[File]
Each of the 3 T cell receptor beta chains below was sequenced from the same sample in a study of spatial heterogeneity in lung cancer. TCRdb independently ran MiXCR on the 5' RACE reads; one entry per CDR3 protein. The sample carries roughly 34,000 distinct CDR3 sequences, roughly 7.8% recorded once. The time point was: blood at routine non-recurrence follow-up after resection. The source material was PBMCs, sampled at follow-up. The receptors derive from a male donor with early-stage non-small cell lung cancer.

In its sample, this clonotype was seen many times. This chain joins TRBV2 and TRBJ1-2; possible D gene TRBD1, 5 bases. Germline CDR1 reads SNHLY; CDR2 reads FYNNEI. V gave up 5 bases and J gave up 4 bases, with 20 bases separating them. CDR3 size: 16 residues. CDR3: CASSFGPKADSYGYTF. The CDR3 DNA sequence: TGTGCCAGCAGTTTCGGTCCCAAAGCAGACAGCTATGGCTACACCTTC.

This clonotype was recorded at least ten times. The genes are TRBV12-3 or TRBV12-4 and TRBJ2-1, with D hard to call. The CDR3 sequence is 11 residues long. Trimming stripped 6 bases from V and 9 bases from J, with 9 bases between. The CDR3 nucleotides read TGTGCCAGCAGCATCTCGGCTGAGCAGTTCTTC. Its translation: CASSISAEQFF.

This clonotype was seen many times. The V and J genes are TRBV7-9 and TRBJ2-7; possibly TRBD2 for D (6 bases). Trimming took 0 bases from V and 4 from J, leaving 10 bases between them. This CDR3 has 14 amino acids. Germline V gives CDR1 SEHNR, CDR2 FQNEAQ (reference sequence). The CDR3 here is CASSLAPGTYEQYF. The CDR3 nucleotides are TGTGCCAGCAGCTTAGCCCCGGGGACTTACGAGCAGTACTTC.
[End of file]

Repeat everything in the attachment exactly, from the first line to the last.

Each of the 3 T cell receptor beta chains below was sequenced from the same sample in a study of spatial heterogeneity in lung cancer. TCRdb independently ran MiXCR on the 5' RACE reads; one entry per CDR3 protein. The sample carries roughly 34,000 distinct CDR3 sequences, roughly 7.8% recorded once. The time point was: blood at routine non-recurrence follow-up after resection. The source material was PBMCs, sampled at follow-up. The receptors derive from a male donor with early-stage non-small cell lung cancer.

In its sample, this clonotype was seen many times. This chain joins TRBV2 and TRBJ1-2; possible D gene TRBD1, 5 bases. Germline CDR1 reads SNHLY; CDR2 reads FYNNEI. V gave up 5 bases and J gave up 4 bases, with 20 bases separating them. CDR3 size: 16 residues. CDR3: CASSFGPKADSYGYTF. The CDR3 DNA sequence: TGTGCCAGCAGTTTCGGTCCCAAAGCAGACAGCTATGGCTACACCTTC.

This clonotype was recorded at least ten times. The genes are TRBV12-3 or TRBV12-4 and TRBJ2-1, with D hard to call. The CDR3 sequence is 11 residues long. Trimming stripped 6 bases from V and 9 bases from J, with 9 bases between. The CDR3 nucleotides read TGTGCCAGCAGCATCTCGGCTGAGCAGTTCTTC. Its translation: CASSISAEQFF.

This clonotype was seen many times. The V and J genes are TRBV7-9 and TRBJ2-7; possibly TRBD2 for D (6 bases). Trimming took 0 bases from V and 4 from J, leaving 10 bases between them. This CDR3 has 14 amino acids. Germline V gives CDR1 SEHNR, CDR2 FQNEAQ (reference sequence). The CDR3 here is CASSLAPGTYEQYF. The CDR3 nucleotides are TGTGCCAGCAGCTTAGCCCCGGGGACTTACGAGCAGTACTTC.